If you have experienced leg swelling, leg cramps, pulled muscles, nerve pinching or leg pain, you have probably wondered if the pain is a sign of something serious. In this article, we will discuss when leg pain is normal vs when it is a cause for serious concern. These insights may allay some of your anxiety and help you know when you need to visit your doctor or see a specialist.
When Is Leg Pain Normal?
Exercise, mild illness, or medications can cause aches, pains, and cramps. Here we explore these in more detail to help you distinguish between “normal” pain and leg pain that could be cause for concern.
Leg Soreness and Cramps After Exercise
Some leg pain with exercise is normal and not a cause for worry. If it’s leg day at the gym or you just started a new exercise routine, your legs may be sore on recovery day. You just need to get used to your new exercise routine. Even if leg pain isn’t ‘normal’ for you, leg cramps can occur if you become dehydrated or have an electrolyte deficiency with your exercise.
Some simple changes can help. Wearing graduated compression socks designed for exercise can improve your performance and speed recovery afterwards. And you can limit your leg cramps by increasing your potassium with a daily banana or avocado added to your diet. Staying hydrated and warming up with stretches before your workout and cooling down with a light walk and stretching can help prevent cramps as well.
📞 Call your doctor if you have leg pain or cramping that does not go away on its own.
If you are a weekend warrior, you have likely experienced some leg pain. Minor pain that develops with overuse or from an injury should be treated with “ICE”: Immobilization, Compression and Elevation. If you cannot bear weight, have an obvious fracture or dislocation, or your symptoms do not improve with ICE, go to your nearest emergency room.
Leg pain can be a side-effect of some illnesses. Body aches including leg pain are common with influenza. Rest, drink plenty of fluids, and know when to call your doctor. Aches and pain are more common if you have arthritis, fibromyalgia, or autoimmune problems. See you doctor if your pain is more than you normally experience.
A number of medications can cause leg cramps and aches. The most likely ones are your cholesterol medications. If you have worsening leg cramps or pain, ask your doctor if it could be your medications..
📞 Call your doctor if your condition does not improve, is new or progressing, and you do not know why.
When is Leg Pain NOT Normal?
Leg pain coupled with other symptoms can be a sign of an underlying health condition, serious injury, and even medical emergencies. Watch out for these signs and symptoms.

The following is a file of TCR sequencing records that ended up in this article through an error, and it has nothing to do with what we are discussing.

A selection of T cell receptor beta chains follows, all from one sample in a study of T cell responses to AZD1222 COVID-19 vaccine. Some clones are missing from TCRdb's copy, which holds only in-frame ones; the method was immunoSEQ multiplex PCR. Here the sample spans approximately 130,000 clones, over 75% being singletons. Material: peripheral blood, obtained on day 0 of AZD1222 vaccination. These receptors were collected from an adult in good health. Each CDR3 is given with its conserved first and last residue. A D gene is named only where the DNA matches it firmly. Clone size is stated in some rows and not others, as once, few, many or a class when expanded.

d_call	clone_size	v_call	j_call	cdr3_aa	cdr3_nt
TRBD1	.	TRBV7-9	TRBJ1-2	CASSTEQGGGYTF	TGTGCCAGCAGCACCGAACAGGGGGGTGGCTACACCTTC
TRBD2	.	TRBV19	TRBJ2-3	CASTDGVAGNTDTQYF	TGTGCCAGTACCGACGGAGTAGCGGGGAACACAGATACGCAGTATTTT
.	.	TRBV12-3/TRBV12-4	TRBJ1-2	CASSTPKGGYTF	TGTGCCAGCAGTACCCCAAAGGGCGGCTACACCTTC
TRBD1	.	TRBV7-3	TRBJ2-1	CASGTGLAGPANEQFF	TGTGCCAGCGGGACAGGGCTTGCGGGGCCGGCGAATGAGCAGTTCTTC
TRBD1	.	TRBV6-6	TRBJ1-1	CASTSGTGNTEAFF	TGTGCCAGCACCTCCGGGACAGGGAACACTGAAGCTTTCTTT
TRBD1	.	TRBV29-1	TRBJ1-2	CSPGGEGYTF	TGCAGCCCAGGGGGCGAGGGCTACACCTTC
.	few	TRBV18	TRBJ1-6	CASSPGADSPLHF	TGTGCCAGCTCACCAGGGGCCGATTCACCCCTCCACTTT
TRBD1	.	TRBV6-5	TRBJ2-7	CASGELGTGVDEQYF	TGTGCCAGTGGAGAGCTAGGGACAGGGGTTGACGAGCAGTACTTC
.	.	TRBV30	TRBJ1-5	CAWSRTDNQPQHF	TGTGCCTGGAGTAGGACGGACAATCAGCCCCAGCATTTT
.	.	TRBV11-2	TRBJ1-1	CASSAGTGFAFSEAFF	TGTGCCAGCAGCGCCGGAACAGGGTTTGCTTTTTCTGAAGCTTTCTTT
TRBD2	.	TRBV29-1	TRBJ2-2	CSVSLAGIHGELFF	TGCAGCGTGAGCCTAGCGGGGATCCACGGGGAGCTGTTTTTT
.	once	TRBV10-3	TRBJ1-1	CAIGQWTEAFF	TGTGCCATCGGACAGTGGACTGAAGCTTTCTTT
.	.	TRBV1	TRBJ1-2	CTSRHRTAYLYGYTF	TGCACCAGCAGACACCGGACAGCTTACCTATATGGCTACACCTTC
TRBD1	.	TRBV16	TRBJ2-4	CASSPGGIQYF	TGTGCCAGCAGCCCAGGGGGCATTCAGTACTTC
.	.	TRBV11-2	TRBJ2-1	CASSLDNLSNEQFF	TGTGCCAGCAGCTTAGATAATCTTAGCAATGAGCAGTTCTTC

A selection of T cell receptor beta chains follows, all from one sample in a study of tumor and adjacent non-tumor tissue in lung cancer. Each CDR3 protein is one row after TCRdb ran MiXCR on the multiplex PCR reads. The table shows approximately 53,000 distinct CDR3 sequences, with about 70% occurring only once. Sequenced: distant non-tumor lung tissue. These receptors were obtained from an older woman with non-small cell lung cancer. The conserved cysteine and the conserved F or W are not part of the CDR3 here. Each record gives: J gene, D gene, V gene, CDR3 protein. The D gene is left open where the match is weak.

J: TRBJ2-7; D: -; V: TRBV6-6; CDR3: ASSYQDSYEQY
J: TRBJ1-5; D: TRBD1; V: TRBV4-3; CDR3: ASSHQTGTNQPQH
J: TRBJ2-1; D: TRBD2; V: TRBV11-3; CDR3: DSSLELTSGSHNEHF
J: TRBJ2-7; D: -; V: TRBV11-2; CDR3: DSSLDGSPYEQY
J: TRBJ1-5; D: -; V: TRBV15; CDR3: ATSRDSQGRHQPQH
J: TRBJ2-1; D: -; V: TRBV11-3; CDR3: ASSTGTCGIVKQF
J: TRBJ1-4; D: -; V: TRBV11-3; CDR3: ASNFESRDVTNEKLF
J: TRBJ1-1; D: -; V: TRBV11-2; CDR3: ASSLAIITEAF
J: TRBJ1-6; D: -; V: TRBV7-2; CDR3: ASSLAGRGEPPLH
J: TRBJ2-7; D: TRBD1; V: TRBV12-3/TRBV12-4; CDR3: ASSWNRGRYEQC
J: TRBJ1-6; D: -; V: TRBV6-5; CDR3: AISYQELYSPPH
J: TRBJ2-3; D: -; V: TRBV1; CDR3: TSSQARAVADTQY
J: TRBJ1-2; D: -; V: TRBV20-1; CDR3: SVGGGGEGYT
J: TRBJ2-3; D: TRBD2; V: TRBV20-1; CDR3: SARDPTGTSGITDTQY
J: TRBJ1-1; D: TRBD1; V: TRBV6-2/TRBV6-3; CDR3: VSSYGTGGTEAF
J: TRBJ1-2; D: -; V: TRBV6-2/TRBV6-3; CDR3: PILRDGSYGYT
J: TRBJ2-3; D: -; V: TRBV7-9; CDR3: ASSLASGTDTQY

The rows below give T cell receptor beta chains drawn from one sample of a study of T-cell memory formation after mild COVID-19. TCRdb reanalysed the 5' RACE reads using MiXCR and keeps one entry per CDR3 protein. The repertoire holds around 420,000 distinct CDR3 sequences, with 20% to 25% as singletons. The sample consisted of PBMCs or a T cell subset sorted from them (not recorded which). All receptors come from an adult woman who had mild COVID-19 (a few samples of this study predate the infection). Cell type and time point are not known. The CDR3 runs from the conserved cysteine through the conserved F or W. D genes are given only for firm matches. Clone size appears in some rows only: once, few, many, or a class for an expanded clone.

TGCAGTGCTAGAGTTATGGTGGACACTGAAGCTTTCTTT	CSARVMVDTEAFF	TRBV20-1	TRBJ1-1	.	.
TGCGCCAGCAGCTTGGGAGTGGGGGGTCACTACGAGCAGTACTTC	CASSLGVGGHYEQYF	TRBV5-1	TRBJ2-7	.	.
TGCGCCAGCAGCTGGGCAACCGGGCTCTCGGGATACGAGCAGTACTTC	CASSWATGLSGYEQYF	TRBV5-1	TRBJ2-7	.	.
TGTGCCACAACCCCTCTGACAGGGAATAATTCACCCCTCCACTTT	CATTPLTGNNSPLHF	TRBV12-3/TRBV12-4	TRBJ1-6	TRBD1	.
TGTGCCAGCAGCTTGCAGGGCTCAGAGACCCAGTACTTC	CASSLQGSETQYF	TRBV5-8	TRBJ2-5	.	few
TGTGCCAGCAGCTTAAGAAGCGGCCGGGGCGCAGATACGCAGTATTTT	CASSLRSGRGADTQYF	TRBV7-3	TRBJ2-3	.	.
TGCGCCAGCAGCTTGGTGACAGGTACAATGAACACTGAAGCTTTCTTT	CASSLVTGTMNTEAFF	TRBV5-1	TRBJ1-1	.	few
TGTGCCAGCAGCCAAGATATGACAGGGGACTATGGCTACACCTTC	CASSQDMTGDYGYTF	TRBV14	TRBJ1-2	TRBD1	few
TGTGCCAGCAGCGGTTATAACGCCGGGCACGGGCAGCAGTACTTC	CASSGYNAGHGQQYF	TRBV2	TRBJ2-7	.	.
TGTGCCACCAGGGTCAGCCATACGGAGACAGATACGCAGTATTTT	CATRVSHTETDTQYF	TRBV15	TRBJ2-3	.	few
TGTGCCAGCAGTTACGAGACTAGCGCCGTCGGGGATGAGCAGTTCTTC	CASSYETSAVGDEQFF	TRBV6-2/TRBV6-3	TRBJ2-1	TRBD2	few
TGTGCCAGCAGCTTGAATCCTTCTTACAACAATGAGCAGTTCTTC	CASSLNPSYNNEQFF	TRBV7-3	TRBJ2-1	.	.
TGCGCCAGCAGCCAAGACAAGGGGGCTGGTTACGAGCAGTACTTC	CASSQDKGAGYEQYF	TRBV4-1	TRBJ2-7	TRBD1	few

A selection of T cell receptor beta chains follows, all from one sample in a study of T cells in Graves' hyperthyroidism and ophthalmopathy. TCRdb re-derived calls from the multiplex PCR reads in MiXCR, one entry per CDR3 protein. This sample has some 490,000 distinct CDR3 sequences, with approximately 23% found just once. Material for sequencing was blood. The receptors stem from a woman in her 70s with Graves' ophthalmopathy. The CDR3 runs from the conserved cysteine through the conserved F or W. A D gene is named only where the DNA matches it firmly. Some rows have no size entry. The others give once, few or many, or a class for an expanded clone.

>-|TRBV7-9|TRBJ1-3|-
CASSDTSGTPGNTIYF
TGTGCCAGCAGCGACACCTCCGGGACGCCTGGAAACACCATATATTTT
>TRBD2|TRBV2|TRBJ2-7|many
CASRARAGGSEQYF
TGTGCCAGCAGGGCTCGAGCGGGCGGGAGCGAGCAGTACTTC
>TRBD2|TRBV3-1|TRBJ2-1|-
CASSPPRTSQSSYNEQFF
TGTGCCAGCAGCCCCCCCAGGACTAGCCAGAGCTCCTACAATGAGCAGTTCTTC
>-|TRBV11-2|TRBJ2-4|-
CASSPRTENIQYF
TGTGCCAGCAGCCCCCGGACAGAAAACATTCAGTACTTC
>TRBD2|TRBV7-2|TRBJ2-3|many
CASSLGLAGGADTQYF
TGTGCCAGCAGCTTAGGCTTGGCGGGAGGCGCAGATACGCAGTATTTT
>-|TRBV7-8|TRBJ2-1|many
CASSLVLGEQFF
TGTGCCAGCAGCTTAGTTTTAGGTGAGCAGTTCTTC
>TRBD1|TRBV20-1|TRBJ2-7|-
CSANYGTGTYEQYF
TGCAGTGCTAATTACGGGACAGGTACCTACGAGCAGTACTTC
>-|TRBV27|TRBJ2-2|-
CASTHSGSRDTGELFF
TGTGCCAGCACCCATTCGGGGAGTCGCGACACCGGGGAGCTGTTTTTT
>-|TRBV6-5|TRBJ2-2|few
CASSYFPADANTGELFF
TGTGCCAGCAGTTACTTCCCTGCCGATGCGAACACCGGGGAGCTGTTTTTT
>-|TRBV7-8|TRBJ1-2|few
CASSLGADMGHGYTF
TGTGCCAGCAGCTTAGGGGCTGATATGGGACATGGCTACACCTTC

Life Threatening Exercise Induced Leg Pain
Rhabdomyolysis occurs when excessive exercise leads to muscle breakdown. Though rare, it can be seen after aggressive cross training, exercise induced heat strokes, and in military boot-camp training. The muscle rapidly breaks down causing muscle pain, weakness, nausea and vomiting, confusion, irregular heart rate, and kidney damage. The urine often turns the color of ‘tea’ with rhabdomyolysis.
⚠️Emergency: If you think you or a loved one has rhabdomyolysis, seek immediate emergency medical care. With proper medical care, a recovery is possible.
Claudication and Leg Pain
If you have leg pain when you exercise that resolves with a short period of rest, you may have a condition known as claudication. Claudication can be grouped into three general categories: arterial, venous and neurological.
Leg pain and muscle cramps that develop when you exercise and improve with rest can be a sign of peripheral artery disease (PAD) known as arterial claudication. If you have a blockage in the arteries, your muscles may not be getting enough blood and oxygen when you exercise. With a short period of rest, your muscles recover and the pain abates.
Symptoms of arterial claudication can be evaluated with a non-invasive office based ultrasound and segmental arterial blood flow test. These test can help identify the area and severity of an arterial blockage in your legs. Pursuing healthy arterial flow includes an exercise program, weight management, smoking cessation, treatment of lipid or cholesterol abnormalities, and blood pressure control.
📞 If you have leg cramps that begin when you exercise and resolves when you rest for 10-15 minutes, you may have arterial disease. See a vascular specialist for an evaluation.
Leg pain and swelling that develop with exercise and slowly improve with rest and elevation of your legs could be a sign of venous claudication.
Venous claudication is caused by a blockage in the deep veins of the legs or pelvis. Arterial blood flow into the legs increases with exercise, but it’s return to the heart via the deep veins is impeded causing venous congestion, leg swelling, and pain. With rest and leg elevation, the deep veins slowly empty and the pain and swelling resolve.
Leg elevation and wearing compression hose are a mainstay of conservative care for venous claudication. Diagnosing the location of the blockage and developing a plan to improve the venous outflow is part of the solution. A number of minimally invasive techniques are now available to treat venous outflow obstruction.
📞 If you have signs or symptoms of venous claudication you should call Vein Specialists of the South for an evaluation.